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Showing posts from July, 2012

Interlock Spotlight : Creative Director Omar Cruz

Omar Cruz is Creative Director here at Interlock Media. Himself the product of a lifetime devotion to the arts, Omar is amongst our most visionary and skilled staff members. When he’s not illustrating (see picture below), playing guitar, or working on his own film projects, Omar tackles Interlock’s numerous creative tasks in the other sixty hours a week that he has left.             After getting his start as a CG operator on Puerto Rico’s channel 6 PBS affiliate, Omar went on to work as a cameraman, director, motion graphics specialist and college instructor, before coming to Interlock.             As well as being an extremely well rounded individual and skateboarding veteran, Omar is a recent emigrant of Puerto Rico and a brand new Bostonian. After being in the USA for about a month, he found his way into our world and has been one our MVPs ever since. We sat Omar down for a quick Q & A:
Q: What do you do here at Interlock?
A: I’m the creative director at Interlock Media. Most of…

Study Affirms Correlation Between Global Warming and Severe Weather

As pointed out yesterday in theNew York Times, arecent study by the US National Climate Data Center (NCDC) indicates that the large number of severe global weather events in 2011 was likely exacerbated by global warming.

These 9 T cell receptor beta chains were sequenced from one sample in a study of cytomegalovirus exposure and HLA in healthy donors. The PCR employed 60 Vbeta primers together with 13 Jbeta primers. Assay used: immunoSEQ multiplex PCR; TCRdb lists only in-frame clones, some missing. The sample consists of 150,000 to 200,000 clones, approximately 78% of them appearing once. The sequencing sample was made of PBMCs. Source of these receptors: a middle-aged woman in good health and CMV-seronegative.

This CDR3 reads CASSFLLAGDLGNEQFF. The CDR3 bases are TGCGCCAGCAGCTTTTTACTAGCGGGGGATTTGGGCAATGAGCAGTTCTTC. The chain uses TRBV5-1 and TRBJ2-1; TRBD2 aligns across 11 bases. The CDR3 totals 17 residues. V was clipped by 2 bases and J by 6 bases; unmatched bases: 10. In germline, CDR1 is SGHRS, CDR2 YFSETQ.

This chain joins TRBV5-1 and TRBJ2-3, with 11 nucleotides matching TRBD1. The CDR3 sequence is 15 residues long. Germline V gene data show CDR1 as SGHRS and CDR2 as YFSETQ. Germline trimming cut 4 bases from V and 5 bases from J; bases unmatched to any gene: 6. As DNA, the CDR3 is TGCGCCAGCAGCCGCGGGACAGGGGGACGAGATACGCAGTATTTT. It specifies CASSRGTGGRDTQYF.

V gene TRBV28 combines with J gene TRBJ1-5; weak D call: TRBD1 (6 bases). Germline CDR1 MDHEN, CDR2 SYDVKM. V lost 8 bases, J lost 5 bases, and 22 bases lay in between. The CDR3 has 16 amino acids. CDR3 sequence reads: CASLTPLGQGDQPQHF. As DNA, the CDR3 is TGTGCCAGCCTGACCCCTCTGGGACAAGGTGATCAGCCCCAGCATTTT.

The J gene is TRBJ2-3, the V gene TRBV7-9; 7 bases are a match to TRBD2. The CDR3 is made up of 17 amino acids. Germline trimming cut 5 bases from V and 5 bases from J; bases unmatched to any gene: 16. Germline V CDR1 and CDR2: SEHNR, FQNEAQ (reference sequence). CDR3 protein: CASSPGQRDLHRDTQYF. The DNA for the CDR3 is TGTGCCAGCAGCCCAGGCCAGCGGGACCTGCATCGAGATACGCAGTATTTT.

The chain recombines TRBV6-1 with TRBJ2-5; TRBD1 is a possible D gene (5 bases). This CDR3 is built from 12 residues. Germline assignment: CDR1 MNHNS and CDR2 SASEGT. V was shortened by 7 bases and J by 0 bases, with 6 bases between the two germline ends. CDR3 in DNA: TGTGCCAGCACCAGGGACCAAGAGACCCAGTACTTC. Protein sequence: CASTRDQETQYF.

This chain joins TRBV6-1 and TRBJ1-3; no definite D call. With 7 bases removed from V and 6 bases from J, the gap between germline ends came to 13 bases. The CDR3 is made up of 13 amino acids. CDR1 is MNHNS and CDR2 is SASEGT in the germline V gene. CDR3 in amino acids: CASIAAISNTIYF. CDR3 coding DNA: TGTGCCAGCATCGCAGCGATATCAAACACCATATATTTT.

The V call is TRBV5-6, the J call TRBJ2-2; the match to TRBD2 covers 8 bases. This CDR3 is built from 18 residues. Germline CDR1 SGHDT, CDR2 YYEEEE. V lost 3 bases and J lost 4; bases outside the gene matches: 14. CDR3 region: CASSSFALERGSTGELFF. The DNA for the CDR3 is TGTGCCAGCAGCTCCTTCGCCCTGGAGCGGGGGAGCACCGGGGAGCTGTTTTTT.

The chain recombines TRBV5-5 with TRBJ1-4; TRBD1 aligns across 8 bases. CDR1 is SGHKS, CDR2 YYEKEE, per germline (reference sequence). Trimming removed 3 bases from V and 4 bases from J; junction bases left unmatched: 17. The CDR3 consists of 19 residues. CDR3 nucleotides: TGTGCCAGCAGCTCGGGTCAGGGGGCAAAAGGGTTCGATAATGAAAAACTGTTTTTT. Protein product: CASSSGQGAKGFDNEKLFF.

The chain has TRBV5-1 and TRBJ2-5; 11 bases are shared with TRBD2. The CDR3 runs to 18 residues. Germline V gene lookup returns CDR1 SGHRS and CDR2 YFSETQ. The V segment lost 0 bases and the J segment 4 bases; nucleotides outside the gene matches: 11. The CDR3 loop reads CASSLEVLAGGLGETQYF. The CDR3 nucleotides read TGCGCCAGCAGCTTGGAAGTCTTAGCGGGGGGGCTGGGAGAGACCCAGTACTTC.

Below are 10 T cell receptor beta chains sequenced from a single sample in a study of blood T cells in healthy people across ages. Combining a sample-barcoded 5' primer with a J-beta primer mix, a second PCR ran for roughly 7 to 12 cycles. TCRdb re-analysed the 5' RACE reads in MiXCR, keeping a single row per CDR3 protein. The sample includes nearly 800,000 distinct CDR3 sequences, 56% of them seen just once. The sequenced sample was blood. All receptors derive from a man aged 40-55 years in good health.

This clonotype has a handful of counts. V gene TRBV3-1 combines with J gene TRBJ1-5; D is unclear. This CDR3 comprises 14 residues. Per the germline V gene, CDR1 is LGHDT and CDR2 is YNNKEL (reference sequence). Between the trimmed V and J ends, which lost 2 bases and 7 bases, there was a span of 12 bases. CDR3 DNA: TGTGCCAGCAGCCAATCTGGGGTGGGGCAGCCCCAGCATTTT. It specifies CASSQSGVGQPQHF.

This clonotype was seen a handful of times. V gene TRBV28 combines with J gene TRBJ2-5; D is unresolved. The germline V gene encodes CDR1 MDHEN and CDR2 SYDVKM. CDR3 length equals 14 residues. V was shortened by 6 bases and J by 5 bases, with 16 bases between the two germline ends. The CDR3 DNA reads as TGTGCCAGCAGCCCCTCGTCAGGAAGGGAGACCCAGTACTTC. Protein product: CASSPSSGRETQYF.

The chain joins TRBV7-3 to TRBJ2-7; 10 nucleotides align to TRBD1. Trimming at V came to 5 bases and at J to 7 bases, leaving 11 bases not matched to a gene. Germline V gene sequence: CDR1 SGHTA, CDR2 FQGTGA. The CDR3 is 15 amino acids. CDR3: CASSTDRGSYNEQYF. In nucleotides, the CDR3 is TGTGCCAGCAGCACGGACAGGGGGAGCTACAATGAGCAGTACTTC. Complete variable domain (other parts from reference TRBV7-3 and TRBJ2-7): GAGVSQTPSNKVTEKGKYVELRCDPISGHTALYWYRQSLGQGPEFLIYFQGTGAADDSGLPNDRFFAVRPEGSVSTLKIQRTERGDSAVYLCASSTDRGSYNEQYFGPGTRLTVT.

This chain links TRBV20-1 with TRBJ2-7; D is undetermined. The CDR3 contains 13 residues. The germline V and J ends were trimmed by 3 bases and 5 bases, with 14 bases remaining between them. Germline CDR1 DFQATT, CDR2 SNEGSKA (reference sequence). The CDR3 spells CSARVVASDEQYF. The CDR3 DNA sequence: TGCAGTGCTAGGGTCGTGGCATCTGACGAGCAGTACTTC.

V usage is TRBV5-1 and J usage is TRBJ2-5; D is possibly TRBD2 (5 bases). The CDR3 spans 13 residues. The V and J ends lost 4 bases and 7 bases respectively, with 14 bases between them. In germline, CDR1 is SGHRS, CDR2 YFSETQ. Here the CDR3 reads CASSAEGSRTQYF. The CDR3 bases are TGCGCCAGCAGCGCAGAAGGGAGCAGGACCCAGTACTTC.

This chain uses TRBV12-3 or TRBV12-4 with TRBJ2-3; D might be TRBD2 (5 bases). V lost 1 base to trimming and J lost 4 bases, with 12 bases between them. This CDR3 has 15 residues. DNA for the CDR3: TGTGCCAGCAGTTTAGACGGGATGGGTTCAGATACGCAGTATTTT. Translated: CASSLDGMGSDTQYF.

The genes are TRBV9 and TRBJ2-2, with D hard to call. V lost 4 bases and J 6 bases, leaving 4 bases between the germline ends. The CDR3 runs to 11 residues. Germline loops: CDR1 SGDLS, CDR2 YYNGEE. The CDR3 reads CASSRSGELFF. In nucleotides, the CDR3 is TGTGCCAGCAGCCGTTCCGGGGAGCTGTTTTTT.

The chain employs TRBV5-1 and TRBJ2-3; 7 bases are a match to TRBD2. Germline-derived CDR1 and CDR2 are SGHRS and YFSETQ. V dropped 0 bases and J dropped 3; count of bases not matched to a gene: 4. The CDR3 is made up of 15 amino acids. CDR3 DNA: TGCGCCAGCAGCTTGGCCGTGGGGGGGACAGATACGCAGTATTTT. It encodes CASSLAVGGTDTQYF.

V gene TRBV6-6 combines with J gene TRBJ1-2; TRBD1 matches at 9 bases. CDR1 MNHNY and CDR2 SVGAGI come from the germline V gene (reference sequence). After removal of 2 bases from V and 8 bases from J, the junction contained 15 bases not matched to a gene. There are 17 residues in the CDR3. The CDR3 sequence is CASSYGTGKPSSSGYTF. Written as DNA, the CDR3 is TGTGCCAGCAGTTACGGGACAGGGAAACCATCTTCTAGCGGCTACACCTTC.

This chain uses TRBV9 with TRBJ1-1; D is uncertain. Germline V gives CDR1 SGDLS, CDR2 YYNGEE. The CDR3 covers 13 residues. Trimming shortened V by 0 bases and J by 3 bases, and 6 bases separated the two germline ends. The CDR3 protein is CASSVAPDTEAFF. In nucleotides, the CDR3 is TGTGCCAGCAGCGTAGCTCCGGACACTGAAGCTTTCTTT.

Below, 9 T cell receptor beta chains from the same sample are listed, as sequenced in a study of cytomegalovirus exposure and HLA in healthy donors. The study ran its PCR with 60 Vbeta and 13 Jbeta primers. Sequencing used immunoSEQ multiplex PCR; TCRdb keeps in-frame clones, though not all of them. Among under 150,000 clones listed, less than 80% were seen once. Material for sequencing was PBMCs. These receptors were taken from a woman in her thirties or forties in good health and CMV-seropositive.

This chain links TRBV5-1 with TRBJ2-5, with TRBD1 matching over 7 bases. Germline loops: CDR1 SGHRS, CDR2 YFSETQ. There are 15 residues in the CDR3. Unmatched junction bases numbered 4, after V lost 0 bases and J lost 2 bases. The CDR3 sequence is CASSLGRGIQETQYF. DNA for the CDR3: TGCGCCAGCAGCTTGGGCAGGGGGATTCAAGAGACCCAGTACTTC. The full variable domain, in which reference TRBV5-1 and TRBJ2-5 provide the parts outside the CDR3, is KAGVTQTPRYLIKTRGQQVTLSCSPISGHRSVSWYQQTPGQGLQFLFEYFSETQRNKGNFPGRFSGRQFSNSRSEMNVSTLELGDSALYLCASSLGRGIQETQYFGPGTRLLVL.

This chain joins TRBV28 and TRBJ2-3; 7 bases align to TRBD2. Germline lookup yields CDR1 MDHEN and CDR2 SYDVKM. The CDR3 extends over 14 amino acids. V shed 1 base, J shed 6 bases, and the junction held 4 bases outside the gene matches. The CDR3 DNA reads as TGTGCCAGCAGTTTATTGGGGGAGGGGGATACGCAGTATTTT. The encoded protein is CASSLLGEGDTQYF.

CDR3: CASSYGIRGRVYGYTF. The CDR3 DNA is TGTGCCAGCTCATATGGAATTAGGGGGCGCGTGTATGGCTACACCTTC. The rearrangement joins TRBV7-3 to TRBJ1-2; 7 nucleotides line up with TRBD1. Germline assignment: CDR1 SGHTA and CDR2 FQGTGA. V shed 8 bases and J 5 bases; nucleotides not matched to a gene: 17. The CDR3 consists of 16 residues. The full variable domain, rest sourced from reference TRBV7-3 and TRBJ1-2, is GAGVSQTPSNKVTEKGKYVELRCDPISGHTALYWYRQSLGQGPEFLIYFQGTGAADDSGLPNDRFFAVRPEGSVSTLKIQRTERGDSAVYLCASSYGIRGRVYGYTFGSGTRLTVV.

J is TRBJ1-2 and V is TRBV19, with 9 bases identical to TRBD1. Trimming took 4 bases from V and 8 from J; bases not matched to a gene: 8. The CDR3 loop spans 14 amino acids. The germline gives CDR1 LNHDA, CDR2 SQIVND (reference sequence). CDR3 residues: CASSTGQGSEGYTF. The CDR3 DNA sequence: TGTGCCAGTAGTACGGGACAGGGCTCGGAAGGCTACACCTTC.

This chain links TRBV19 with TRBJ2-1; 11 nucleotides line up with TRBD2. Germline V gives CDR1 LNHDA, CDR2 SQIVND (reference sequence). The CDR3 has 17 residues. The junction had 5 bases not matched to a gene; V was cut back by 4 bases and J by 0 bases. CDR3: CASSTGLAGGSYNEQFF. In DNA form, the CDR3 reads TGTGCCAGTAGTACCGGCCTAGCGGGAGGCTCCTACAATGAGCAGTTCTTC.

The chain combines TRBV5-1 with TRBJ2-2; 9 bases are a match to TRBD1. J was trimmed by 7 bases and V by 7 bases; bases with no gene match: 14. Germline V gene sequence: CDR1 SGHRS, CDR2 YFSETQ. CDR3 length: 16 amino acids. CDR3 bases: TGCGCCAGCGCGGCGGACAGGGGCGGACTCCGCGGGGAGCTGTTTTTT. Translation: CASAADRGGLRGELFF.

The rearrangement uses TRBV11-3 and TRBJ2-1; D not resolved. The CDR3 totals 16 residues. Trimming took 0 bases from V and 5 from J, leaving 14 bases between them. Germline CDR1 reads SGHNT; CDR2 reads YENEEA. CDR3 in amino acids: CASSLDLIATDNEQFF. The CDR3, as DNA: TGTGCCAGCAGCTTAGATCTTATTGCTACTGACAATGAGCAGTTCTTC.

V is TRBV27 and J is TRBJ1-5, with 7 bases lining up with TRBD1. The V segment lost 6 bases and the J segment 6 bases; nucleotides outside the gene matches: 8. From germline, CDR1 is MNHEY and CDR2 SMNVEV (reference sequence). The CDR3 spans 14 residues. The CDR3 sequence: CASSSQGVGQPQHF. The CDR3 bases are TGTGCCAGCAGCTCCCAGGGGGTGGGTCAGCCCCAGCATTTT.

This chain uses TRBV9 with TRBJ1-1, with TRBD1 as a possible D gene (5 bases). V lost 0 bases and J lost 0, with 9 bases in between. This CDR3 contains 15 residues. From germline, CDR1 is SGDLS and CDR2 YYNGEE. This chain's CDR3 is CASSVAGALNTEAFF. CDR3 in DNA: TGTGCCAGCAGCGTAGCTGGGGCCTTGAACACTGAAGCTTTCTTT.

While individual events can’t be attributed to global warming, the study’s authors explain their findings by comparing the increasing number of severe weather incidents to an increased numbers of home runs hit after a batter has started to use steroids; while there have always been incidents of severe weather (as there have always been home runs), the probability of their occurrence has markedly increased.

If increasing pressure in the form of extreme weather is not enough to prompt serious lifestyle changes around the world, social pressure in the form of environmentalist media has never been more important.

236 Years of Inalienable Rights

236 years have passed since the US declared independence from Britain. The Declaration was initiated as a statement of defiance against foreign sovereignty, but it was finalized as a dramatic assertion of human rights, and the world has remembered it that way.

Yet some less flattering aspects are worth remembering as well. Of the 56 visionary signatories of the Declaration of Independence, 56 were male, 56 were white, 55 were Protestant, and many owned slaves; they endorsed a banner of change and tolerance while living in the comfortable majority, and they did it in the face of a vastly superior British military. One could easily wonder where they found the courage to defy an empire, when they already lived relatively well as individuals.

We can’t do our Declaration of Independence honor by glorifying the imperfect men behind it, who themselves pronounced all men as created equal, nor by glorifying the actual document, which was composed before equality for women, for instance, seemed …